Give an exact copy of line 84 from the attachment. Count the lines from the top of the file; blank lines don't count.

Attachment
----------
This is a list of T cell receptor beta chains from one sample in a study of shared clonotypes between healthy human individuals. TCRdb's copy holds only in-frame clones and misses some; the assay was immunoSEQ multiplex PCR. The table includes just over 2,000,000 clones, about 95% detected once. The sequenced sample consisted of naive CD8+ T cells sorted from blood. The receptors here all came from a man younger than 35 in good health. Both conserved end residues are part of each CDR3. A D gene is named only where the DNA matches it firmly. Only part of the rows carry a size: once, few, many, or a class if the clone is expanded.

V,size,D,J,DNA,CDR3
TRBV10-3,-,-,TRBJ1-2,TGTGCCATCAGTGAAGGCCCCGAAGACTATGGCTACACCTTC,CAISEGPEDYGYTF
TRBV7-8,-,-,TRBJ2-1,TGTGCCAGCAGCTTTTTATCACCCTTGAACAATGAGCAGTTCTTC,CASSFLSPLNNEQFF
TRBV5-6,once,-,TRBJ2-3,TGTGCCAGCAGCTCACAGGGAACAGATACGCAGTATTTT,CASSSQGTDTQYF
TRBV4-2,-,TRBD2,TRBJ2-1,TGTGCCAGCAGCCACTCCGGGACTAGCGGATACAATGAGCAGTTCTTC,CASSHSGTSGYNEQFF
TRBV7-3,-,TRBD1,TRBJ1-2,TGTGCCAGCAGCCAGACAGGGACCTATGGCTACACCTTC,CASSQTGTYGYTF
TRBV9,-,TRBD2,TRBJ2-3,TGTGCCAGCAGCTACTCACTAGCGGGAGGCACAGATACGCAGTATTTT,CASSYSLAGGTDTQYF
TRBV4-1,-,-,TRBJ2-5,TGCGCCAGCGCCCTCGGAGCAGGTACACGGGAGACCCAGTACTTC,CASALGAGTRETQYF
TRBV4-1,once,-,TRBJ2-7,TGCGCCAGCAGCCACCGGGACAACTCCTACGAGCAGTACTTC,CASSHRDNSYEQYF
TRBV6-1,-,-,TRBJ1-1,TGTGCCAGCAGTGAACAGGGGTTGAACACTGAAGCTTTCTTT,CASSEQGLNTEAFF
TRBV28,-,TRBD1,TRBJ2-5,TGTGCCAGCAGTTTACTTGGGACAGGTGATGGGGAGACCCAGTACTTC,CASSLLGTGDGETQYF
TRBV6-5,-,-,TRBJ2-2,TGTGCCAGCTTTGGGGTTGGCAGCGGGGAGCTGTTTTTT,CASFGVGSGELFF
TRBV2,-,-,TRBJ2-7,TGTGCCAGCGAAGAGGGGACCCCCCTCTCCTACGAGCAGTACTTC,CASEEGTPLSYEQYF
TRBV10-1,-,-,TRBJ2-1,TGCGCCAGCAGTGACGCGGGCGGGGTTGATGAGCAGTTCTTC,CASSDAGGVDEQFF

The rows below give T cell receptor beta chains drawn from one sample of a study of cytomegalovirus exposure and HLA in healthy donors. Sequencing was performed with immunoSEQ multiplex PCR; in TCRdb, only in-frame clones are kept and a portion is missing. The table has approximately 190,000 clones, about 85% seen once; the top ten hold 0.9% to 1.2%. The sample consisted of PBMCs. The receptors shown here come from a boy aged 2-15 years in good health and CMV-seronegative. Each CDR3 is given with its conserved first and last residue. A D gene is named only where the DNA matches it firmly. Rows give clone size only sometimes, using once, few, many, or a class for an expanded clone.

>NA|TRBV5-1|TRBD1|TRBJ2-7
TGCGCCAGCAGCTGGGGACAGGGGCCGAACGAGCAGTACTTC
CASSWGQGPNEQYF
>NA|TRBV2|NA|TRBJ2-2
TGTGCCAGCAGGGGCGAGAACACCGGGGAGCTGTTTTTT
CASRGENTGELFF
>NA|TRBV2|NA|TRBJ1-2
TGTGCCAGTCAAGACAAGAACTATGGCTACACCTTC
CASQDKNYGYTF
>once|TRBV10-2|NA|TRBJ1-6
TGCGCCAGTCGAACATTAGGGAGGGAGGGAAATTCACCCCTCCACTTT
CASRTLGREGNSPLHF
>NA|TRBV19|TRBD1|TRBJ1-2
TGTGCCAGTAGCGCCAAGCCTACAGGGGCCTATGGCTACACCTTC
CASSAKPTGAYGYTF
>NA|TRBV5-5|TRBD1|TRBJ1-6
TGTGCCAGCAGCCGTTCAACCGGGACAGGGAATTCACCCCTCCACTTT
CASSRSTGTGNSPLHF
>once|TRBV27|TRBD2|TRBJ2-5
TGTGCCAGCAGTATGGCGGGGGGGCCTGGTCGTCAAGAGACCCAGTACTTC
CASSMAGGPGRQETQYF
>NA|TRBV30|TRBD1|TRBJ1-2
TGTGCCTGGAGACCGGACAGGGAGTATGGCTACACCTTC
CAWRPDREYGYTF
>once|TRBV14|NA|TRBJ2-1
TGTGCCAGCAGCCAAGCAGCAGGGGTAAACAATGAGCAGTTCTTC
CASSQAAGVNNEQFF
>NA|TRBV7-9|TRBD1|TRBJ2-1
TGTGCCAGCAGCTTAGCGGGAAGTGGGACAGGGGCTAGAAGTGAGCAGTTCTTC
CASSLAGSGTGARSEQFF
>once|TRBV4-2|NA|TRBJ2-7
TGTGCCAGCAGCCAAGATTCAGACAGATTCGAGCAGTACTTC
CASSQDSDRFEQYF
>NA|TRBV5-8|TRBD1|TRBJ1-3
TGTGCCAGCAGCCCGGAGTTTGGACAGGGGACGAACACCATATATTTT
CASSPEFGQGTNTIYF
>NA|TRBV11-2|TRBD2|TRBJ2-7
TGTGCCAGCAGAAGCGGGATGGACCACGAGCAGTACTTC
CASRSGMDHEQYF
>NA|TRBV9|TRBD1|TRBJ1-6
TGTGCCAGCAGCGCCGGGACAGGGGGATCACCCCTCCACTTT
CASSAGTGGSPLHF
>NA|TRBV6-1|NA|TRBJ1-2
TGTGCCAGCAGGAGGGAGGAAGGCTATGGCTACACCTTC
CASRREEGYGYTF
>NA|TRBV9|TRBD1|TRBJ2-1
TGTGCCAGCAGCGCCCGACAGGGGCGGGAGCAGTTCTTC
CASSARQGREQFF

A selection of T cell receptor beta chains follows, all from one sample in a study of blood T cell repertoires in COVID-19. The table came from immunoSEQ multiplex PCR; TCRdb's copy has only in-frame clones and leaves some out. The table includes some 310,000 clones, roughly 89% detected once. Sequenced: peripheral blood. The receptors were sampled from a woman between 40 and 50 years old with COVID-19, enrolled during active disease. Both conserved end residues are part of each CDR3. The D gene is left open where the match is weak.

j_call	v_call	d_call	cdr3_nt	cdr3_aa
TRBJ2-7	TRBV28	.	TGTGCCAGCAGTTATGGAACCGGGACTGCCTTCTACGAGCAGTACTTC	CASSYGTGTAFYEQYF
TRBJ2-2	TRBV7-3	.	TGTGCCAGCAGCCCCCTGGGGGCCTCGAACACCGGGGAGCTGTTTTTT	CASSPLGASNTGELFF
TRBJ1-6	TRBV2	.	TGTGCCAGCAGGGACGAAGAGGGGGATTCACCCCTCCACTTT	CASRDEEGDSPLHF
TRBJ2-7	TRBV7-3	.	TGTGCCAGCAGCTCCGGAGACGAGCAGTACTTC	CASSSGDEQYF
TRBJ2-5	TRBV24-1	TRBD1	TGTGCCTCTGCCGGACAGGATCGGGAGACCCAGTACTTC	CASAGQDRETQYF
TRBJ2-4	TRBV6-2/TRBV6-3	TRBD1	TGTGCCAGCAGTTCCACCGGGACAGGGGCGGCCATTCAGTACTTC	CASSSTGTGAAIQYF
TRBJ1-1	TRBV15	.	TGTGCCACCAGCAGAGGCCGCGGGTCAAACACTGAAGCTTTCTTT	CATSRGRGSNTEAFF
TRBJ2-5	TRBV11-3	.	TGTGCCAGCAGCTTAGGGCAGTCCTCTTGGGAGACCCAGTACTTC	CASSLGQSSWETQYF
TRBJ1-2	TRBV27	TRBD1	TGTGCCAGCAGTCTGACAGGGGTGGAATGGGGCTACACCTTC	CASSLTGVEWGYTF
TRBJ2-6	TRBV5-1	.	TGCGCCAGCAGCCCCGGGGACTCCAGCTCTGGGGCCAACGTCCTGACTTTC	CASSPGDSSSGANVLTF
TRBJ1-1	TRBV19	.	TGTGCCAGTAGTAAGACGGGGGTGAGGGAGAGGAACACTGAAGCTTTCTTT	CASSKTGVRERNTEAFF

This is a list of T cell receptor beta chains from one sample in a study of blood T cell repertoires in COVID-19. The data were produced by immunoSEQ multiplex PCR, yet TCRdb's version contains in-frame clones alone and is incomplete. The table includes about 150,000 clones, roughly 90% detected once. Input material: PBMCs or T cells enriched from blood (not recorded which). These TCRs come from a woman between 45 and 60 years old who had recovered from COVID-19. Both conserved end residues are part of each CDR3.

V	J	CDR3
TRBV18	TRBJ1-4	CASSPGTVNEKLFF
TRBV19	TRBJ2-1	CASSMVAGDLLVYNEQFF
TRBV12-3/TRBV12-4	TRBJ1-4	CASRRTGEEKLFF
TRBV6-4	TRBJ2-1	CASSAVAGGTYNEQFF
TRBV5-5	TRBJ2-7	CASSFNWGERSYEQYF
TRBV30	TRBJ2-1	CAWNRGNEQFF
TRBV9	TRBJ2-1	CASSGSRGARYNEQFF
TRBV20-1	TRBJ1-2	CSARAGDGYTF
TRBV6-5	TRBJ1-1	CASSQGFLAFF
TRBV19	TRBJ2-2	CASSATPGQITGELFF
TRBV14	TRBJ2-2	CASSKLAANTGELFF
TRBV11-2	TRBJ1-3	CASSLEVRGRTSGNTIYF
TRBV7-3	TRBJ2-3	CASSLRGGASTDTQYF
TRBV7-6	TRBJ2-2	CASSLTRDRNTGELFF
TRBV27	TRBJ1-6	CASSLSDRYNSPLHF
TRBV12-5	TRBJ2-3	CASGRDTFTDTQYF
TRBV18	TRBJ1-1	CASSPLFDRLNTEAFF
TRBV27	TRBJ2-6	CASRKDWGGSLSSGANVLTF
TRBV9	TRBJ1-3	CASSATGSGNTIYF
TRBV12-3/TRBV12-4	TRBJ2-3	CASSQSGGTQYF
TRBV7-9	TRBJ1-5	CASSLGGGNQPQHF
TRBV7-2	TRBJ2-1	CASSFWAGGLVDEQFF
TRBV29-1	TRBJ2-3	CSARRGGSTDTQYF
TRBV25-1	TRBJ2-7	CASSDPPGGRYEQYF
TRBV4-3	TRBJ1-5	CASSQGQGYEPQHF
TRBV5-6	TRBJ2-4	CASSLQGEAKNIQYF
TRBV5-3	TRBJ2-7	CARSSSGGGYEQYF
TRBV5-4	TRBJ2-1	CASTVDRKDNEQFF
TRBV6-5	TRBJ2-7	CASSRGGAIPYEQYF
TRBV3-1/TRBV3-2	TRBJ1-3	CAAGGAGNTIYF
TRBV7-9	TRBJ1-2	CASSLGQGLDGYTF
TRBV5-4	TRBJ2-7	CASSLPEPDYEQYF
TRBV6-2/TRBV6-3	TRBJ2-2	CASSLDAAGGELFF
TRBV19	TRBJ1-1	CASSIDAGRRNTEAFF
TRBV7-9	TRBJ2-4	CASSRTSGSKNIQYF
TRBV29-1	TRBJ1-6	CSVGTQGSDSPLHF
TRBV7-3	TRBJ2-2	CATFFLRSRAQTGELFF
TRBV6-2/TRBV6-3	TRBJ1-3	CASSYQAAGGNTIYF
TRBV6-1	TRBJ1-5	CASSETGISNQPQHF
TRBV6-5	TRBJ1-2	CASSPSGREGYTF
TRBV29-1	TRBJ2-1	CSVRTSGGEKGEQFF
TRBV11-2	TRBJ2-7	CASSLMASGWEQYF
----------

TRBV5-5	TRBJ2-7	CASSFNWGERSYEQYF